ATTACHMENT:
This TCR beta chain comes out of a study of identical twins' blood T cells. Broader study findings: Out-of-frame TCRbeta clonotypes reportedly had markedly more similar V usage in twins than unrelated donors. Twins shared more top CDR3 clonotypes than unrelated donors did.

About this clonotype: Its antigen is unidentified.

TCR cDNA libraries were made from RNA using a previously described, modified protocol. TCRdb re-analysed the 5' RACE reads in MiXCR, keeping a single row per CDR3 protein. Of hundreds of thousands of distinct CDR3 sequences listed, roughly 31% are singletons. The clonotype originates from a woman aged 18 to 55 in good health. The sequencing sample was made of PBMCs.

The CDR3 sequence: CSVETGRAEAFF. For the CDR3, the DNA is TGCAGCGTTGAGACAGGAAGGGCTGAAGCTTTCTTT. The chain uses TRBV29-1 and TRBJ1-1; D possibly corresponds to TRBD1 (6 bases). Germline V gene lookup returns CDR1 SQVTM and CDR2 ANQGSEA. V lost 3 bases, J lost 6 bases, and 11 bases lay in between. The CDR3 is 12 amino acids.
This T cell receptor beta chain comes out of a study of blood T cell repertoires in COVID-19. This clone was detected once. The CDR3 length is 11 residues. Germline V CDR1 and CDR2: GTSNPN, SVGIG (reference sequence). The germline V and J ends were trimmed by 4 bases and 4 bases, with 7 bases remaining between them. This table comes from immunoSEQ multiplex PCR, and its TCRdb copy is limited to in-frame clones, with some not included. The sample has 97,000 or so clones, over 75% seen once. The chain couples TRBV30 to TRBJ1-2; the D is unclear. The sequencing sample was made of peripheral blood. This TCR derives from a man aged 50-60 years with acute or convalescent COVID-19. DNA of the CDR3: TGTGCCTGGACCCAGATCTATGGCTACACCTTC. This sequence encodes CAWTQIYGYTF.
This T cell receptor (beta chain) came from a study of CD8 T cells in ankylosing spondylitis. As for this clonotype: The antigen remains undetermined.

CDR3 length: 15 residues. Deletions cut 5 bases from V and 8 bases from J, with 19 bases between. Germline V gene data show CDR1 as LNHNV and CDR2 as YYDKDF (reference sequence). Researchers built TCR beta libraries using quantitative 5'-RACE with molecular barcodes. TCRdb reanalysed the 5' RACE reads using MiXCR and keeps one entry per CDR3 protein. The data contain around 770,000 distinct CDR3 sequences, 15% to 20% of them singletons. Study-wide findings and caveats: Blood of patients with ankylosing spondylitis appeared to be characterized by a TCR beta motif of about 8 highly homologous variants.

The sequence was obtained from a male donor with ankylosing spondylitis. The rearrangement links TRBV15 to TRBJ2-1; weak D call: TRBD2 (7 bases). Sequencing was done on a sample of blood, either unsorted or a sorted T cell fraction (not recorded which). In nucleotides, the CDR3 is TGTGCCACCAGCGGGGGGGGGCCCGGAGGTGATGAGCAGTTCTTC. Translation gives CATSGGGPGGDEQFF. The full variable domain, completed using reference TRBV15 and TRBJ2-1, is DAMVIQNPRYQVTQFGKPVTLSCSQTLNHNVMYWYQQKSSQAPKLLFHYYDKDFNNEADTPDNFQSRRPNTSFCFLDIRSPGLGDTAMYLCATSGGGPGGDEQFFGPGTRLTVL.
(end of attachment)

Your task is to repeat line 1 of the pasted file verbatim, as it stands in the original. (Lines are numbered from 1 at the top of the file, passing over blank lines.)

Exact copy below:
This TCR beta chain comes out of a study of identical twins' blood T cells. Broader study findings: Out-of-frame TCRbeta clonotypes reportedly had markedly more similar V usage in twins than unrelated donors. Twins shared more top CDR3 clonotypes than unrelated donors did.